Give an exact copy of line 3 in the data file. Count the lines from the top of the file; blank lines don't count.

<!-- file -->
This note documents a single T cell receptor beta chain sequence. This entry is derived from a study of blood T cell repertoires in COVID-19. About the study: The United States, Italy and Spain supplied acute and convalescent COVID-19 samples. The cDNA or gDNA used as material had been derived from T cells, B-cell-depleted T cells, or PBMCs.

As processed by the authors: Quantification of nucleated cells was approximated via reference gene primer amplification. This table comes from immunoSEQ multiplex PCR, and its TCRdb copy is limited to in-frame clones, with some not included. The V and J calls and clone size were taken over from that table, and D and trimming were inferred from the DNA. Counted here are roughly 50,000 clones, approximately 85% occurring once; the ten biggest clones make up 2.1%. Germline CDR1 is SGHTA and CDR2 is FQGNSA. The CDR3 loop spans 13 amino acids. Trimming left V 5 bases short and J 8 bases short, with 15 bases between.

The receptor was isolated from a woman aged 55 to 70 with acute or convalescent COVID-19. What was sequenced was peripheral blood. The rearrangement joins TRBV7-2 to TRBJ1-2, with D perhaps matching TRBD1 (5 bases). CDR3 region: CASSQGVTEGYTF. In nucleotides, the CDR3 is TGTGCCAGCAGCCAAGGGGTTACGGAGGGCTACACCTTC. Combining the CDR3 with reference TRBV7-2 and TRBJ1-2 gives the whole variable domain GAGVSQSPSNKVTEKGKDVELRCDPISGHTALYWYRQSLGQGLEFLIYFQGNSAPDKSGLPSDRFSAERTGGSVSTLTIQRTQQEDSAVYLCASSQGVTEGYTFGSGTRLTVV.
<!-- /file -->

The receptor was isolated from a woman aged 55 to 70 with acute or convalescent COVID-19. What was sequenced was peripheral blood. The rearrangement joins TRBV7-2 to TRBJ1-2, with D perhaps matching TRBD1 (5 bases). CDR3 region: CASSQGVTEGYTF. In nucleotides, the CDR3 is TGTGCCAGCAGCCAAGGGGTTACGGAGGGCTACACCTTC. Combining the CDR3 with reference TRBV7-2 and TRBJ1-2 gives the whole variable domain GAGVSQSPSNKVTEKGKDVELRCDPISGHTALYWYRQSLGQGLEFLIYFQGNSAPDKSGLPSDRFSAERTGGSVSTLTIQRTQQEDSAVYLCASSQGVTEGYTFGSGTRLTVV.